• During discharging tr may be calculated by updating the Qs and Id values. The Qs update is made based on current measurements and integration, i.e. coulomb counting. It can be concluded from equation 1 and the observations given above that in order to accurately estimate the tr value an accurate current measurement is important.
  • In the case of non-linear ESS's, e.g. a battery, due to the battery overpotential [1], [2] a certain amount of capacity will remain stored inside the battery at the end of discharging. This value depends on many factors as e.g. discharge current, temperature, aging, etc.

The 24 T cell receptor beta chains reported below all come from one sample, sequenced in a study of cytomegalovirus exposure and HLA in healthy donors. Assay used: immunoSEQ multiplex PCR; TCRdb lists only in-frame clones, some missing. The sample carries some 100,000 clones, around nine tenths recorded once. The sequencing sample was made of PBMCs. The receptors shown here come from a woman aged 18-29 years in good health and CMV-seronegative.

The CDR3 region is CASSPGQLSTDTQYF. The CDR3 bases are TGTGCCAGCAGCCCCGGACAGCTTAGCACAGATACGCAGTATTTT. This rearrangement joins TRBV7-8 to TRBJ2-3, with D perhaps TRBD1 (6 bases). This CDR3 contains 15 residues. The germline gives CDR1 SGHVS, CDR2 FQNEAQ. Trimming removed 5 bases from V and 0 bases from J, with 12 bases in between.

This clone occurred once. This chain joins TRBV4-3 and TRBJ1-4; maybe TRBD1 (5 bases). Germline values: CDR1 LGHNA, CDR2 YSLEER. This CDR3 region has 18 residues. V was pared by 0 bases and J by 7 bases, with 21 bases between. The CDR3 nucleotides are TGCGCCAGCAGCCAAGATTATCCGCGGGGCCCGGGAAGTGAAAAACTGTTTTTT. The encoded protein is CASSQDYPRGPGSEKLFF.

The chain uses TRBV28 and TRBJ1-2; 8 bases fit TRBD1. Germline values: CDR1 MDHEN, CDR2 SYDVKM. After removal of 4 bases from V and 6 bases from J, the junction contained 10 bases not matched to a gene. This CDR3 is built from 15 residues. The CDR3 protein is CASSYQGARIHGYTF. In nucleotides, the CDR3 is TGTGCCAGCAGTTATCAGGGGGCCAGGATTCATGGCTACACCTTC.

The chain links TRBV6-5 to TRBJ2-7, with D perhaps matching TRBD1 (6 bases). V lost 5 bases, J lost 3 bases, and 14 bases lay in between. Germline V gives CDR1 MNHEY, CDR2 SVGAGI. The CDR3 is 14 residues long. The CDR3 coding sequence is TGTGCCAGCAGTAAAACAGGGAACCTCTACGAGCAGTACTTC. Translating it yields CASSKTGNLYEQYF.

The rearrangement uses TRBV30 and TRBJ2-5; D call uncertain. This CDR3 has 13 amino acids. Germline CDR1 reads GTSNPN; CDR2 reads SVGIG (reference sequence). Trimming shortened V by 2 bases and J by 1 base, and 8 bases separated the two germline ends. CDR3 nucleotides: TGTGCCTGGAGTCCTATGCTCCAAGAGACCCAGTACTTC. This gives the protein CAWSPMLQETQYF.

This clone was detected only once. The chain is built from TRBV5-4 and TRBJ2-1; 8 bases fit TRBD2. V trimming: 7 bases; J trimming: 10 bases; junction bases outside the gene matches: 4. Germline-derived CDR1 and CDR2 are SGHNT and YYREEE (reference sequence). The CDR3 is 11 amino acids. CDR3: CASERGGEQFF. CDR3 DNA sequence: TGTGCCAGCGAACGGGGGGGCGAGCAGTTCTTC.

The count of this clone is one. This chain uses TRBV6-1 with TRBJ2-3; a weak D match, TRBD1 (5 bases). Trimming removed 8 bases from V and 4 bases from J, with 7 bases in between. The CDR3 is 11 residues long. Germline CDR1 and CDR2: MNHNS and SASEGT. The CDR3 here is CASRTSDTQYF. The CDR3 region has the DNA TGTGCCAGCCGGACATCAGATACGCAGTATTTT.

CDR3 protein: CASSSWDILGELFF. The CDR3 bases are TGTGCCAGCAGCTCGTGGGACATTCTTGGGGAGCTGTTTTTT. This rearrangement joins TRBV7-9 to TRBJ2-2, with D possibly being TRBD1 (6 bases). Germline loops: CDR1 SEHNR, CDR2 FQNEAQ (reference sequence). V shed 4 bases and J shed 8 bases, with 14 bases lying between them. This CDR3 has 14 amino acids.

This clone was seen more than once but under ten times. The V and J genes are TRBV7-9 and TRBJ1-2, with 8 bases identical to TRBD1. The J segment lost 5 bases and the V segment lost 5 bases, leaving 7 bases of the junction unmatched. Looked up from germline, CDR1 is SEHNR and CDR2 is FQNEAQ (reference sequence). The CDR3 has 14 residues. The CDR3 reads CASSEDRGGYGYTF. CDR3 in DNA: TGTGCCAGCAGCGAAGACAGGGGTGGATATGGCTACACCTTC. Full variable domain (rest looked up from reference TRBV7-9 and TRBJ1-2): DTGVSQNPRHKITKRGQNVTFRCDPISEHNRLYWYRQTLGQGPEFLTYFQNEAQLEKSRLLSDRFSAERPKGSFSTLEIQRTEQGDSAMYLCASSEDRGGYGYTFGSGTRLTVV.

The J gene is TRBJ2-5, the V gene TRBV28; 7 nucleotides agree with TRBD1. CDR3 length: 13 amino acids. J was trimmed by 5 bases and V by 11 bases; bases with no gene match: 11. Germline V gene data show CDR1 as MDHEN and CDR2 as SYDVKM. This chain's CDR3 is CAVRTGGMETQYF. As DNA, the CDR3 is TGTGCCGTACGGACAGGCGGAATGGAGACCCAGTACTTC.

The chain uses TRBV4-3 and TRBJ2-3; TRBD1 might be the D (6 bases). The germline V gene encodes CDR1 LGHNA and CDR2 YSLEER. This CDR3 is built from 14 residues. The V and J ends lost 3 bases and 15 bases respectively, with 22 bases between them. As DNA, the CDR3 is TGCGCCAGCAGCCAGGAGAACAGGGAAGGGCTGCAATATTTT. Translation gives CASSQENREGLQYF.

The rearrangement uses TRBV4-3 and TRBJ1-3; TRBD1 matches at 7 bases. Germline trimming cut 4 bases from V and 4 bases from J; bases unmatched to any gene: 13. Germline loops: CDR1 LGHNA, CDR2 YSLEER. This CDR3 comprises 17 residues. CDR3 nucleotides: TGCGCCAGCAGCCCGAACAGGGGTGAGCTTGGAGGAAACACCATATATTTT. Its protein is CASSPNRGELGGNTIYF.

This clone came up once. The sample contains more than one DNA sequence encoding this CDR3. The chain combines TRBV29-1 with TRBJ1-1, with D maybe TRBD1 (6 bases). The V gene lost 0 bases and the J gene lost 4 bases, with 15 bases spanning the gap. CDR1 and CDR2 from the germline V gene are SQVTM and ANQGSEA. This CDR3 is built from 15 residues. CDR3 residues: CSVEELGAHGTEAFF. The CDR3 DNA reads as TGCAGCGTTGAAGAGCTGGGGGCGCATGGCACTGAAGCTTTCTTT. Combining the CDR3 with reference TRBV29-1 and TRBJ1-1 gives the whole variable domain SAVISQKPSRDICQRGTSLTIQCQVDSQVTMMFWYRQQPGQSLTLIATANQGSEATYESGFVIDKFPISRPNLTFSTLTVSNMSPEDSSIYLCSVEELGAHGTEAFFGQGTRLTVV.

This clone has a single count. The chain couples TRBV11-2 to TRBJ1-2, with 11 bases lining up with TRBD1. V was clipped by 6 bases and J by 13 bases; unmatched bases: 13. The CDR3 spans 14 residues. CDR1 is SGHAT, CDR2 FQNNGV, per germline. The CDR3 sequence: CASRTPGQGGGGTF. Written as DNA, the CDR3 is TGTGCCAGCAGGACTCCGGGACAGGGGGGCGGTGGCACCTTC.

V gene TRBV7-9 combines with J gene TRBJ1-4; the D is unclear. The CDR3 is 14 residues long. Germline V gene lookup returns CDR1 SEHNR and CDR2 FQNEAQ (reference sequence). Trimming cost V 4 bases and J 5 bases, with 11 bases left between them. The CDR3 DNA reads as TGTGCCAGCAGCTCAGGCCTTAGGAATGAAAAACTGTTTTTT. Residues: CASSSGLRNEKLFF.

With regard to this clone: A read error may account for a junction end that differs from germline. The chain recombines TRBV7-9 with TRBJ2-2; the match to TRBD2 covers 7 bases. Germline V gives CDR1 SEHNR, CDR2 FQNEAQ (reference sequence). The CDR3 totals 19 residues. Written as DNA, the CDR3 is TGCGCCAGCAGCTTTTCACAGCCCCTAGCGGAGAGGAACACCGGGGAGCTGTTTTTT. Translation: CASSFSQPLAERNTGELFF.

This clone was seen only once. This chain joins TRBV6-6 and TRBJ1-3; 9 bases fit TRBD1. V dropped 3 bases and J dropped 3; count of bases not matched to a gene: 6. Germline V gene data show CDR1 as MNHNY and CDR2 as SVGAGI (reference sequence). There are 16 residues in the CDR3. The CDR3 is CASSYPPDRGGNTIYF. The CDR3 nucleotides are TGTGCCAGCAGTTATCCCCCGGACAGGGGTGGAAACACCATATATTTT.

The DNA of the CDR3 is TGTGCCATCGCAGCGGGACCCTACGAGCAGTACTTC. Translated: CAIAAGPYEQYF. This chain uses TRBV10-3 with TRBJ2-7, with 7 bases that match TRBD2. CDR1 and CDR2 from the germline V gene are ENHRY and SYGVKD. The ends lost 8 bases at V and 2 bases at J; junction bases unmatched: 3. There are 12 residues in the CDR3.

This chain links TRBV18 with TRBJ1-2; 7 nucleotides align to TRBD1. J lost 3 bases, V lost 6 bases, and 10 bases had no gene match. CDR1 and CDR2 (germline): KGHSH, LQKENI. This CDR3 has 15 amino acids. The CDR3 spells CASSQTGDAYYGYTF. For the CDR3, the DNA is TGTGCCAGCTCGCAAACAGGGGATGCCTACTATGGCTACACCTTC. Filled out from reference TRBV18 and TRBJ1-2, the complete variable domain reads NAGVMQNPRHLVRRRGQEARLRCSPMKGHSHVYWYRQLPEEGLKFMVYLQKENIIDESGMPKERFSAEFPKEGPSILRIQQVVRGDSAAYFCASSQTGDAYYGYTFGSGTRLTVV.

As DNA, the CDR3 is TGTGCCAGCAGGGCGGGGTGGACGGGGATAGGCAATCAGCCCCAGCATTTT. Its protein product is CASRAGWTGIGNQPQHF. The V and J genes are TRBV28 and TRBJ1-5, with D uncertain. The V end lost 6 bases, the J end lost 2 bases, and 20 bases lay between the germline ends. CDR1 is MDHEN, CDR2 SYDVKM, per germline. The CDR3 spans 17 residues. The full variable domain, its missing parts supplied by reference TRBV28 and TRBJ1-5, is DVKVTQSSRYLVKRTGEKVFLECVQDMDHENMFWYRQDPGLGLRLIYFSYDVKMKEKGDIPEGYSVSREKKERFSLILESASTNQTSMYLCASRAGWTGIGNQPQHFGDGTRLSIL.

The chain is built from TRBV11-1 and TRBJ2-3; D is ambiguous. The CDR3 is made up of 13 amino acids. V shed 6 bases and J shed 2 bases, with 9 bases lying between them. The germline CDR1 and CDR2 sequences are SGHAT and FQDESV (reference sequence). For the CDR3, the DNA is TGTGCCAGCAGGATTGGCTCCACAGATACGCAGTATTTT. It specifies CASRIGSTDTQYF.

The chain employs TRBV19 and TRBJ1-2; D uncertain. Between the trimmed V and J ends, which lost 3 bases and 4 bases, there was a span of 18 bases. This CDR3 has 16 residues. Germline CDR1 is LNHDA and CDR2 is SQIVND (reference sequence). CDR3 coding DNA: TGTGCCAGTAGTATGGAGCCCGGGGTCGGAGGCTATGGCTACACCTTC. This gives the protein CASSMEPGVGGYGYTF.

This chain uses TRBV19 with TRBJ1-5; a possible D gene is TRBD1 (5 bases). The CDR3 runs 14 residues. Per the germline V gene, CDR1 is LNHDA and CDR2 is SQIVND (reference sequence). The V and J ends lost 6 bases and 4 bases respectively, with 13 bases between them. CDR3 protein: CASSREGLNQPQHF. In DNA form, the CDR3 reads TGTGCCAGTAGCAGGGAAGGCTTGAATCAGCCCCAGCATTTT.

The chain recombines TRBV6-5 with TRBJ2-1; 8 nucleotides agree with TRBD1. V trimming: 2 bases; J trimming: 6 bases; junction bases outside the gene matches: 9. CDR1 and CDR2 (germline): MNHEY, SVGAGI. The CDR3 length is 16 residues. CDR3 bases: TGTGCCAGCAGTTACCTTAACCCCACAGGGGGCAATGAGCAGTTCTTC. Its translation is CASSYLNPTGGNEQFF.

• The remaining run-time for a non-linear ESS, e.g. a battery is calculated as follows:
  • t r [ h ] = Q b [ mA h ] I d [ mA ] ( 2 )
  • where Qb denotes the capacity present inside the battery under the present discharge conditions.
  • As shown by equation 1 and 2, respectively, in order to calculate the remaining run-time several parameters need to be known. In a first case, in order to predict the remaining run-time for a supercapacitor system, the discharging current and the capacity present inside ESS need to be determined (see equation 1). As a possible solution, the supercapacitor maximum capacity (Qs max) may be measured and stored beforehand in the ESM system. As an example, the method presented in [3] may be used for this measurement. Afterwards, the supercapacitor capacity value may be updated during discharging by using the following equation:

  • Q s =Q s max −ΣI d t d  (3)
  • where td denotes the discharging time in hours.